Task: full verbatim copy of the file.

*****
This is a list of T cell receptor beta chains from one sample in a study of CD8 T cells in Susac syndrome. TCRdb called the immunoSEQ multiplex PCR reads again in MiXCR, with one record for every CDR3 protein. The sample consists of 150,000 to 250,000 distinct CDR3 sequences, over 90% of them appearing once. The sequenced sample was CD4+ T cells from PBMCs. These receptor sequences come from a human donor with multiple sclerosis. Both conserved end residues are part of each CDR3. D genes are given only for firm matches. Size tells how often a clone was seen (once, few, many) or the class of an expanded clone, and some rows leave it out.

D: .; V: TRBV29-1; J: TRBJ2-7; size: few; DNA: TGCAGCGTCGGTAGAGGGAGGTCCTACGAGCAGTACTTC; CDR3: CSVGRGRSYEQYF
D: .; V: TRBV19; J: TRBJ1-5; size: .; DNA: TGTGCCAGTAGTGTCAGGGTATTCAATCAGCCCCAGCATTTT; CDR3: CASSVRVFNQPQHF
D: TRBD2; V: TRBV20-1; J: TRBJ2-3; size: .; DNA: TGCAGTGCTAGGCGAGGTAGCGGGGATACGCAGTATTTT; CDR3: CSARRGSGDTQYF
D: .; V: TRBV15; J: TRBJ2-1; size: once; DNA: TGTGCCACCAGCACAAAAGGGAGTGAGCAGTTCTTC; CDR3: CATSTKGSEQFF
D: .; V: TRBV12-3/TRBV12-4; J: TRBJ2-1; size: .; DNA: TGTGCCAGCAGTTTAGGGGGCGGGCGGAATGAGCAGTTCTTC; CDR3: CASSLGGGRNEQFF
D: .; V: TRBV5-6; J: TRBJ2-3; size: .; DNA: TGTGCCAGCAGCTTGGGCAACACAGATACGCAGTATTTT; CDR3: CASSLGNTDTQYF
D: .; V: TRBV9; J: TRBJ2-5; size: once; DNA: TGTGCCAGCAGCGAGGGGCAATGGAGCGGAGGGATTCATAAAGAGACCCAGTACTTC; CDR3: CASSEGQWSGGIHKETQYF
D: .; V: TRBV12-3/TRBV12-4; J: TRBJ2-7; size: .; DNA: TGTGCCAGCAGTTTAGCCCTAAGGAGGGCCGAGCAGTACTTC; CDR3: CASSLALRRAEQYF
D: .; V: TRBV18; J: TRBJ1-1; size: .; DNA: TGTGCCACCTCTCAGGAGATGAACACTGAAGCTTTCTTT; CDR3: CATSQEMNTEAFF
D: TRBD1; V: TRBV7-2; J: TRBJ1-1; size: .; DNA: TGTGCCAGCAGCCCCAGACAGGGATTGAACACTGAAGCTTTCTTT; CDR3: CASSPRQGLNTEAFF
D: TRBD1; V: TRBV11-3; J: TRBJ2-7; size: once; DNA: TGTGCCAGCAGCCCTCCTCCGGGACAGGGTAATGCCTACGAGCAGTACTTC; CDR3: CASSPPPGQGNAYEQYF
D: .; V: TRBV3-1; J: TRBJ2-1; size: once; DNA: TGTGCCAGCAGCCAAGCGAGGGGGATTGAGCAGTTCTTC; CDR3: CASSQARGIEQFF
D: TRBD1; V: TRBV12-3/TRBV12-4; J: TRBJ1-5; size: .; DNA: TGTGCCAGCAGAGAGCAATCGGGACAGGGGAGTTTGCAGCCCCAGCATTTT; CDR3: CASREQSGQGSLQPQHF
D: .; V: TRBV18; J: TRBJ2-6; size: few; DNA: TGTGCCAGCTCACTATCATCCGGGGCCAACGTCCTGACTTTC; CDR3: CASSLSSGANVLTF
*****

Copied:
This is a list of T cell receptor beta chains from one sample in a study of CD8 T cells in Susac syndrome. TCRdb called the immunoSEQ multiplex PCR reads again in MiXCR, with one record for every CDR3 protein. The sample consists of 150,000 to 250,000 distinct CDR3 sequences, over 90% of them appearing once. The sequenced sample was CD4+ T cells from PBMCs. These receptor sequences come from a human donor with multiple sclerosis. Both conserved end residues are part of each CDR3. D genes are given only for firm matches. Size tells how often a clone was seen (once, few, many) or the class of an expanded clone, and some rows leave it out.

D: .; V: TRBV29-1; J: TRBJ2-7; size: few; DNA: TGCAGCGTCGGTAGAGGGAGGTCCTACGAGCAGTACTTC; CDR3: CSVGRGRSYEQYF
D: .; V: TRBV19; J: TRBJ1-5; size: .; DNA: TGTGCCAGTAGTGTCAGGGTATTCAATCAGCCCCAGCATTTT; CDR3: CASSVRVFNQPQHF
D: TRBD2; V: TRBV20-1; J: TRBJ2-3; size: .; DNA: TGCAGTGCTAGGCGAGGTAGCGGGGATACGCAGTATTTT; CDR3: CSARRGSGDTQYF
D: .; V: TRBV15; J: TRBJ2-1; size: once; DNA: TGTGCCACCAGCACAAAAGGGAGTGAGCAGTTCTTC; CDR3: CATSTKGSEQFF
D: .; V: TRBV12-3/TRBV12-4; J: TRBJ2-1; size: .; DNA: TGTGCCAGCAGTTTAGGGGGCGGGCGGAATGAGCAGTTCTTC; CDR3: CASSLGGGRNEQFF
D: .; V: TRBV5-6; J: TRBJ2-3; size: .; DNA: TGTGCCAGCAGCTTGGGCAACACAGATACGCAGTATTTT; CDR3: CASSLGNTDTQYF
D: .; V: TRBV9; J: TRBJ2-5; size: once; DNA: TGTGCCAGCAGCGAGGGGCAATGGAGCGGAGGGATTCATAAAGAGACCCAGTACTTC; CDR3: CASSEGQWSGGIHKETQYF
D: .; V: TRBV12-3/TRBV12-4; J: TRBJ2-7; size: .; DNA: TGTGCCAGCAGTTTAGCCCTAAGGAGGGCCGAGCAGTACTTC; CDR3: CASSLALRRAEQYF
D: .; V: TRBV18; J: TRBJ1-1; size: .; DNA: TGTGCCACCTCTCAGGAGATGAACACTGAAGCTTTCTTT; CDR3: CATSQEMNTEAFF
D: TRBD1; V: TRBV7-2; J: TRBJ1-1; size: .; DNA: TGTGCCAGCAGCCCCAGACAGGGATTGAACACTGAAGCTTTCTTT; CDR3: CASSPRQGLNTEAFF
D: TRBD1; V: TRBV11-3; J: TRBJ2-7; size: once; DNA: TGTGCCAGCAGCCCTCCTCCGGGACAGGGTAATGCCTACGAGCAGTACTTC; CDR3: CASSPPPGQGNAYEQYF
D: .; V: TRBV3-1; J: TRBJ2-1; size: once; DNA: TGTGCCAGCAGCCAAGCGAGGGGGATTGAGCAGTTCTTC; CDR3: CASSQARGIEQFF
D: TRBD1; V: TRBV12-3/TRBV12-4; J: TRBJ1-5; size: .; DNA: TGTGCCAGCAGAGAGCAATCGGGACAGGGGAGTTTGCAGCCCCAGCATTTT; CDR3: CASREQSGQGSLQPQHF
D: .; V: TRBV18; J: TRBJ2-6; size: few; DNA: TGTGCCAGCTCACTATCATCCGGGGCCAACGTCCTGACTTTC; CDR3: CASSLSSGANVLTF